• Always always always always be honest. Your readers’ trust is everything.
  • Read up on sex toy safety and only feature safe products on your site.
  • Avoid overly gendered language. People have genders, sex toys (and body parts) do not. (Example: say “people with penises” rather than “men”).
  • Brush up your spelling, grammar, and sentence structure. You can always run your work through Grammarly before you hit publish if that helps!

Other than that? Cultivate your own unique voice and don’t overthink it too much.

How do you protect yourself from people trying to get your work for free?

I just say no. At this point, I’ll only accept products that are carried by one of my existing affiliate companies (joining a bunch of new programmes isn’t worth it) or from companies that are paying me to review.

I have an email template that I use when new companies reach out to me for reviews, stating that I’m happy to offer product reviews, my rates are £X and my terms are Y and Z. 9 out of 10 don’t respond again, but that’s okay. If the only thing I’ve lost is work that I wouldn’t have been paid for, it’s no loss at all.

How much do you make from sex toy reviewing?

About £2400 so far in 2020. £150 of that was for a sponsored review, and £300 was for paid reviews I wrote for another platform. The rest is from affiliate sales.

Do you have any questions about sex toy reviewing?

If so, ask away and I might do a follow up at some point!

Masturbation Monday: When Wanking is Work

First, some housekeeping:

  1. Sorry I’ve been away for so long. My site went completely down and my former hosting company were no help whatsoever, and were unable to provide any idea when they might have more information for me. Therefore I’ve switched hosting – shout out to the lovely folks at Skystra who got me back up and online in a little over 12 hours. If you’re looking for new hosting, please consider using my affiliate link to switch over – it doesn’t cost you any more and it makes me a small commission!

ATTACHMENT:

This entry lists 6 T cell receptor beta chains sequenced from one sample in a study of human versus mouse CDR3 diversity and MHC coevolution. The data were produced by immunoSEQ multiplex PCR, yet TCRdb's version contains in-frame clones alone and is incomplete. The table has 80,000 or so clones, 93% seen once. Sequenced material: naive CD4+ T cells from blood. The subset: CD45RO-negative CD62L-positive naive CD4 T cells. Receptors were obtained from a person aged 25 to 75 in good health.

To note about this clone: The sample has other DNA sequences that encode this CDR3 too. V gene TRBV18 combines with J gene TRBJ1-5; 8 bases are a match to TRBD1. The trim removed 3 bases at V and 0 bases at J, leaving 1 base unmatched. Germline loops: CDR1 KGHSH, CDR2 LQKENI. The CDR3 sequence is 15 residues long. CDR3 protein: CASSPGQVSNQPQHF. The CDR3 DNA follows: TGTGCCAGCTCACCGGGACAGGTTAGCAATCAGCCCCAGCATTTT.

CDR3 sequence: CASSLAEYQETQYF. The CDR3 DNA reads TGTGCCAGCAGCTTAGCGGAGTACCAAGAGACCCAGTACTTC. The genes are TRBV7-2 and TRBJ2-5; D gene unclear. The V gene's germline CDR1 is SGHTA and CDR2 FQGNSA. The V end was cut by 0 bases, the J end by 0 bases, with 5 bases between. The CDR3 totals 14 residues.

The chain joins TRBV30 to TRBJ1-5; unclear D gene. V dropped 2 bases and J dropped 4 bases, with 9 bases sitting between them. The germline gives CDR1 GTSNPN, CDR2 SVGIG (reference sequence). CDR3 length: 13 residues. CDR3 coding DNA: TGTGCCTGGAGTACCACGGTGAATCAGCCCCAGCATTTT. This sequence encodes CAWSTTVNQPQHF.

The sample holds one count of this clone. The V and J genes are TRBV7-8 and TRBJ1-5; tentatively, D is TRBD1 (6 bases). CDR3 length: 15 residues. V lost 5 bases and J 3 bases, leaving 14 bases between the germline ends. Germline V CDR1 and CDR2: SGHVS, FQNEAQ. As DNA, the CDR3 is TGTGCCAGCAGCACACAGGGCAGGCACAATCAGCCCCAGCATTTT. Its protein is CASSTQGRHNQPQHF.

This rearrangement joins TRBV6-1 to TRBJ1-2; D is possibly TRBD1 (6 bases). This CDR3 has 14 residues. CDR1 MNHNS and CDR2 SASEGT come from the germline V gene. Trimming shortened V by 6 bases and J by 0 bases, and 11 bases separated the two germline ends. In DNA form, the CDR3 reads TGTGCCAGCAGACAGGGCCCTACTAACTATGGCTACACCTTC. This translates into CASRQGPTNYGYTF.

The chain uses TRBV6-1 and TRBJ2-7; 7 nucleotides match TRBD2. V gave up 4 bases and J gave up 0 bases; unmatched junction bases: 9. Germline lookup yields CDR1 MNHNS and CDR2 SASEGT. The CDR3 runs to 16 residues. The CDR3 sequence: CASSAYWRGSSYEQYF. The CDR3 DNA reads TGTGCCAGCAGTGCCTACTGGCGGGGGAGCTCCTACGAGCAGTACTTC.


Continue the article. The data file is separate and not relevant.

2. The world has gone fucking bonkers, hasn’t it? Like almost everyone else right now, I am scared, stressed and freaked out. For now at least, however, I am declaring my blog a COVID-19/Coronavirus-free zone. It all sucks. #StayTheFuckHome. Let’s move on.

This week, I want to talk about masturbating when I don’t really feel like it. Specifically, when I have a toy to test – for a commission, or for a consultancy job, or just because there’s a post due on this blog and I like to stick to my schedule as far as possible. In other words, when wanking is work.

Yes, “getting paid to masturbate” (though sex toy reviewing is MUCH more than just wanking all the time) is kinda awesome. Except on the days when I have a review due and I really just don’t wanna.

So do I make myself masturbate when I don’t feel like it?

Yes.

Well, sometimes.

Please bear in mind that what I’m talking about here is the kind of “don’t wanna” that is more towards the “not really feeling it” end of the spectrum than the “black pit of despair” end. On the occasions when it’s been the latter, that’s when I go on a hiatus.

Getting in the headspace